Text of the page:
The Preah Sihanouk Provincial Court has ordered fugitive Russian oligarch Sergei Polonsky to vacate his home on Koh Dek Koul, a tiny private island off the coast of Sihanoukville, in response to a request to the court by his rival, Nikolai Doroshenko, lawyers for the two men said Tuesday.
A court notice issued on December 3 and delivered on December 6 to the island—to which both men lay claim—gave Mr. Polonsky until Monday to leave, though one of his lawyers said his client had no intention of going anywhere.
Signed by chief prosecutor Chat Soraksmey, the notice reinforces a June injunction ordering Mr. Polonsky off the property.
“To be informed: Because of the decision…on June 6 by the Preah Sihanouk Provincial Court, the eviction of Mr. Sergey Yurievich Polonskiy [sic] and his men who are staying on Koh Dek Koul must occur before December 15, 2014,” the notice says. “If you do not comply with this notice, we will take legal measures,” it adds.
The June 6 injunction, signed by Judge Nhim Visal, orders the “provisional” expulsion of Mr. Polonsky on the grounds that the island belongs to Mr. Doroshenko’s Sea Snake Investment firm and was being unlawfully occupied by Mr. Polonsky.
Mr. Doroshenko said Tuesday that he was well aware that Mr. Polonsky had not left the island, but that he was confident the court would ensure Mr. Polonsky’s expulsion by Thursday.
“Polonsky is still on the island and has not yet left. If he does not leave between the 16th and the 18th, the court will…force him to leave,” he said, referring further questions to his lawyer, Sun Sam Ol.
Mr. Sam Ol said his client had urged the court to follow up on the June injunction because of ongoing legal battles between the two men. Earlier this month, Mr. Doroshenko publicly accused Mr. Polonsky of being behind an attack on his son in Sihanoukville, prompting Mr. Polonsky to fire back with a defamation suit.
“My client is worried and asked the court to enforce the injunction…because they have had arguments with each other recently,” Mr. Sam Ol said.
Mr. Polonsky’s Cambodian lawyer, Benson Samay, said the court notice was merely an attempt to intimidate his client.
“This is just an excuse to make my client scared,” he said. “In fact, my client is living and doing his business as usual on Koh Dek Koul.”
Kaspars Cekotins, another lawyer for Mr. Polonsky, said the court notice had no legal basis, as it was filed too long after the June injunction.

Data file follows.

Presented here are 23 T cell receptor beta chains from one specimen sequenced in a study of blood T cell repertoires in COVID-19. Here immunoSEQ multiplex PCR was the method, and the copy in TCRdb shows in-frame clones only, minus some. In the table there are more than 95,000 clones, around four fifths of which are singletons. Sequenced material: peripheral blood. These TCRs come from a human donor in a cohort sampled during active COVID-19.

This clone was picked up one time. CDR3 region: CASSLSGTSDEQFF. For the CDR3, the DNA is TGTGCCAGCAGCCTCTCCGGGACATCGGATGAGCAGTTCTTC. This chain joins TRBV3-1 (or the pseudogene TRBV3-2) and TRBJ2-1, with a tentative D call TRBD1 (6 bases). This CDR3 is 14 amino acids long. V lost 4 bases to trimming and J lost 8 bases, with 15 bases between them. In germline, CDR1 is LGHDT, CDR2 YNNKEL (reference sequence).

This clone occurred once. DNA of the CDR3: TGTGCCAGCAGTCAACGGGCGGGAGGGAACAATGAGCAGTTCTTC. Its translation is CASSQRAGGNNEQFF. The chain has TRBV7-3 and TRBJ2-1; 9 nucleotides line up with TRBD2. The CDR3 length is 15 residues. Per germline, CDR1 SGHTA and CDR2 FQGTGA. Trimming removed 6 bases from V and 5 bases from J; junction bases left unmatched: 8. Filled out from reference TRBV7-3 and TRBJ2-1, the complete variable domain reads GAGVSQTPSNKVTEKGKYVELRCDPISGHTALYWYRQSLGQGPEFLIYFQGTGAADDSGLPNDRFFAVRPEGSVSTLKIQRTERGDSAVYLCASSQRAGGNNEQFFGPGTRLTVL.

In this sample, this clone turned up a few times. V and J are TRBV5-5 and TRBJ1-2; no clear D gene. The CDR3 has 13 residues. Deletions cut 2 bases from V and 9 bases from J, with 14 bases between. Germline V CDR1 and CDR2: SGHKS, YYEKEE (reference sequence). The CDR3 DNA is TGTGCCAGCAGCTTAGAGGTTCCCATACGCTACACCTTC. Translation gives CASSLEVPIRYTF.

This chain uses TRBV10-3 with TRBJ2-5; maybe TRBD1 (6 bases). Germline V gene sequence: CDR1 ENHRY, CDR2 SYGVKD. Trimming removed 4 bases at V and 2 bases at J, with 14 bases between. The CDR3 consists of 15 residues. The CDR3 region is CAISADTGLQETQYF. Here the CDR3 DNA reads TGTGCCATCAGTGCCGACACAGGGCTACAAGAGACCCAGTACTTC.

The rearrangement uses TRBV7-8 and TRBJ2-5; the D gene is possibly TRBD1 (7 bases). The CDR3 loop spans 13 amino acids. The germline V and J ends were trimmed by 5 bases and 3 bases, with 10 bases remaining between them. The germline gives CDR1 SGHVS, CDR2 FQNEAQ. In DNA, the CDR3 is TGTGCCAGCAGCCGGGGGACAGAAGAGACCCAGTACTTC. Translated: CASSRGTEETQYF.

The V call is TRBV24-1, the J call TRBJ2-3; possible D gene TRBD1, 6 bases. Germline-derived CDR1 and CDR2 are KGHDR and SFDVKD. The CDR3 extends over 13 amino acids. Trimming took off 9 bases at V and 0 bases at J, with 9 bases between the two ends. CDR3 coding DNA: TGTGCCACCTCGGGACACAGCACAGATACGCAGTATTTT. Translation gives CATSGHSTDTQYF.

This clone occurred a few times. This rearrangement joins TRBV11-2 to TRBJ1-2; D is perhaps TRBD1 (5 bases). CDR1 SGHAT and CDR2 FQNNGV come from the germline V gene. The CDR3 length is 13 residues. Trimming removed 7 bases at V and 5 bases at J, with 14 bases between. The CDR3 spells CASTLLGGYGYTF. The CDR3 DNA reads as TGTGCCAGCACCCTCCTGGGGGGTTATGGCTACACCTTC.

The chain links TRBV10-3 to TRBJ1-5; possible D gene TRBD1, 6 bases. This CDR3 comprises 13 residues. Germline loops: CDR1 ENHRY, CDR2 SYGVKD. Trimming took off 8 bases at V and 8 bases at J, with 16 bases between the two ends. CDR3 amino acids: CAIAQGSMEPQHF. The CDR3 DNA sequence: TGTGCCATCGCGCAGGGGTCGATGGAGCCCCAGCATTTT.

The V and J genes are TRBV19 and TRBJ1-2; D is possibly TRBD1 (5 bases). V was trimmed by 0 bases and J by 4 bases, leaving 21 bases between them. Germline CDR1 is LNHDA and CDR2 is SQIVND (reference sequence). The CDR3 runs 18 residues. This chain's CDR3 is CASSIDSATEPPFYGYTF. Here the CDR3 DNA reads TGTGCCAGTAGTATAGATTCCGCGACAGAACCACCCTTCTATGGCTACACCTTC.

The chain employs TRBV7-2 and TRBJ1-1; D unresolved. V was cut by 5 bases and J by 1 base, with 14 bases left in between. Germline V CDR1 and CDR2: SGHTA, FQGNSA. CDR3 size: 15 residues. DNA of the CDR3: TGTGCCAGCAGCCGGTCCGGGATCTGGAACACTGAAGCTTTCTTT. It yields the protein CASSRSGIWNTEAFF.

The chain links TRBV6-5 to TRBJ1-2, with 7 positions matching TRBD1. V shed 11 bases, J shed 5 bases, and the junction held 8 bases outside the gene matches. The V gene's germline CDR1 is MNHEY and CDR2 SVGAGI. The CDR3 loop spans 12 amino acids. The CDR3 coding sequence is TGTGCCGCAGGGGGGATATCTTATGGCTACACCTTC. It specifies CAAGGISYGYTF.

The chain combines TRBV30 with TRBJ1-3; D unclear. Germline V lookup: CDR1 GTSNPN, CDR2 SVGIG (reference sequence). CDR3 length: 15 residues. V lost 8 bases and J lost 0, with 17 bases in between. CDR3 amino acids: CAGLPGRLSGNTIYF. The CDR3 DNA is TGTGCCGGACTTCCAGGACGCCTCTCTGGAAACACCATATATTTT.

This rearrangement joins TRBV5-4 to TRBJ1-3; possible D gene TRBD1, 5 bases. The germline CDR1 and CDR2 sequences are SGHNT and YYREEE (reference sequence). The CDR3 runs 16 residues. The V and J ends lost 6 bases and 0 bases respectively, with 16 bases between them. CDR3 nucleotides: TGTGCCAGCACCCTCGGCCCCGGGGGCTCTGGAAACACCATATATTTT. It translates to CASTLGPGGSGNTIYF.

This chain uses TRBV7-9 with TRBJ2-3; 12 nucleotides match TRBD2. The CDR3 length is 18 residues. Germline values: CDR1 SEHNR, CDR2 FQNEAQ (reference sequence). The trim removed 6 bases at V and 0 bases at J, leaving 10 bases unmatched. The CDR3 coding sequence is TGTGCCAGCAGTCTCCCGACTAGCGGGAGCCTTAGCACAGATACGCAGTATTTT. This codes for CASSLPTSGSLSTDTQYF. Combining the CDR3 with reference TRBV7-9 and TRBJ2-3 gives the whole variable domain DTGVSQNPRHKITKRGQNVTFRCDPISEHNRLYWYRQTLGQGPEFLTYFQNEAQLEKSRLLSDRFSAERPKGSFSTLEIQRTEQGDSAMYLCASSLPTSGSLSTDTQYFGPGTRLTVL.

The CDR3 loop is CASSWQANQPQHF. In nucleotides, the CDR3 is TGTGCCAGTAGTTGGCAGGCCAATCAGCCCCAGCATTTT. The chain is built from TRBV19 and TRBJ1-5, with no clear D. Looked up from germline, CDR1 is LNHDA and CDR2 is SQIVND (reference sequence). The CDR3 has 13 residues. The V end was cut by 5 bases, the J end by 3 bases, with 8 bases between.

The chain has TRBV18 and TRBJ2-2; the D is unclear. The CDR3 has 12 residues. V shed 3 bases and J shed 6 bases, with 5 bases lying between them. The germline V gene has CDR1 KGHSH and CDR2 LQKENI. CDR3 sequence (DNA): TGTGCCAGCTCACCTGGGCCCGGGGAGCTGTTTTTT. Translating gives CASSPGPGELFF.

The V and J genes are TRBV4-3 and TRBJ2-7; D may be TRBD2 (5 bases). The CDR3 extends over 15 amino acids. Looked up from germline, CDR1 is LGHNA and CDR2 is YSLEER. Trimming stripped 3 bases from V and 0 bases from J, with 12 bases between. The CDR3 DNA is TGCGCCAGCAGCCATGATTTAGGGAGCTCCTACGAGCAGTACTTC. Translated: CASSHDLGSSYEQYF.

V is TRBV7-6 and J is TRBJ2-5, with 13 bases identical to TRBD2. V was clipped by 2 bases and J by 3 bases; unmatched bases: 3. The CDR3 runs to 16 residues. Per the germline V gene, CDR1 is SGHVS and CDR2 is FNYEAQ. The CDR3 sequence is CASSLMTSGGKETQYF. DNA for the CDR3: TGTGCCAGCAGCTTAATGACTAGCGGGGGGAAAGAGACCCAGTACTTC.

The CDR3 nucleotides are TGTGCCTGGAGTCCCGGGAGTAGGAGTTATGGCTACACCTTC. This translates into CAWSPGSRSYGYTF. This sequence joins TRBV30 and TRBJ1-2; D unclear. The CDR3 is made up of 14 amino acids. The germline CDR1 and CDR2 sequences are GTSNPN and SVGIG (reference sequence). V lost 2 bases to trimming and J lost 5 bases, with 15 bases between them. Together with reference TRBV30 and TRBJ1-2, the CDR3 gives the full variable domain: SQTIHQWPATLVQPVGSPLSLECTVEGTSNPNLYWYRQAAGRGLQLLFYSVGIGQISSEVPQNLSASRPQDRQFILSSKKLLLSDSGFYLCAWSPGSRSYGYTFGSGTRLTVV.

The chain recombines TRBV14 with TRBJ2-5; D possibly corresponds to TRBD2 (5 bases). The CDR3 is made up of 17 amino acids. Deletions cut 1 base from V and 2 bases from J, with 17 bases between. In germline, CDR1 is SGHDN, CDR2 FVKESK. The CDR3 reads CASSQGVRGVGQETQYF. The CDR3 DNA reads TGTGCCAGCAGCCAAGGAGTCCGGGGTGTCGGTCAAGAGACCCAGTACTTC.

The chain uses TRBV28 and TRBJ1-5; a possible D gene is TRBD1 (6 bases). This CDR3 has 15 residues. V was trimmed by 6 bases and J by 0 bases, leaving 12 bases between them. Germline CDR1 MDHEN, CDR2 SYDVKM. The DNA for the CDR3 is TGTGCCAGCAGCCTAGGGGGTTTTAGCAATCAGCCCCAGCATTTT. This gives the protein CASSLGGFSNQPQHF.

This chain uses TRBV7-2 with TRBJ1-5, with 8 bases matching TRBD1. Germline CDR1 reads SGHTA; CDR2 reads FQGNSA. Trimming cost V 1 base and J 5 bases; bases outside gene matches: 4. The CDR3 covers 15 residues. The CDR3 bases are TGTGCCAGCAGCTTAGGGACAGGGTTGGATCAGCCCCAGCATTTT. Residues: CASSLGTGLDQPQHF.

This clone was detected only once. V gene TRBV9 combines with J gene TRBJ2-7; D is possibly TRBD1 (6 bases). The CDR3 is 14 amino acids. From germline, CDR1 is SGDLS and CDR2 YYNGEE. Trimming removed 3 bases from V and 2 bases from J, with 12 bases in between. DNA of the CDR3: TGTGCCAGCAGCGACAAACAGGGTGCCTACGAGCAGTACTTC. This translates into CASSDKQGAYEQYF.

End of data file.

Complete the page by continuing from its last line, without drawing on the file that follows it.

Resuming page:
“For such an order to be legal, it needs to be filed within 15 days from the decision of the court,” Mr. Cekotins said, adding that despite the December 15 deadline passing, no effort had been made to enforce the notice.
“I’m here on the island and nothing has happened, no one has come here,” he said.
Mr. Cekotins said Mr. Polonsky—who was unavailable to comment Tuesday because he was hosting a business seminar on another island off the coast—effectively owned Koh Dek Koul and was not planning to leave it.
“It’s his island. There is no need for him to [leave],” he said. “All the money ever invested and all the work, he is the only one.”
Mr. Polonsky, once one of the richest men in Russia, was charged in absentia by the Russian Interior Ministry with embezzling millions of dollars from investors in a Moscow apartment complex. He was subsequently placed on Interpol’s list of most-wanted criminals, but Cambodian courts have denied multiple extradition requests from Russia.
On Tuesday, the Russian Legal Information Agency reported that Moscow had sent yet another request to Cambodia for Mr. Polonsky’s extradition, citing an unnamed Cambodian source quoted by the Moscow-based TASS news agency.
“[The source] said that those who lost their money as a result of Polonsky’s alleged construction fraud have filed for compensation,” the report said. “He also said he didn’t know when the Cambodian authorities would make a decision on the new extradition request.”
In a statement posted to his Facebook page last night, Mr. Polonsky dismissed the media reports as unsubstantiated and slanderous.
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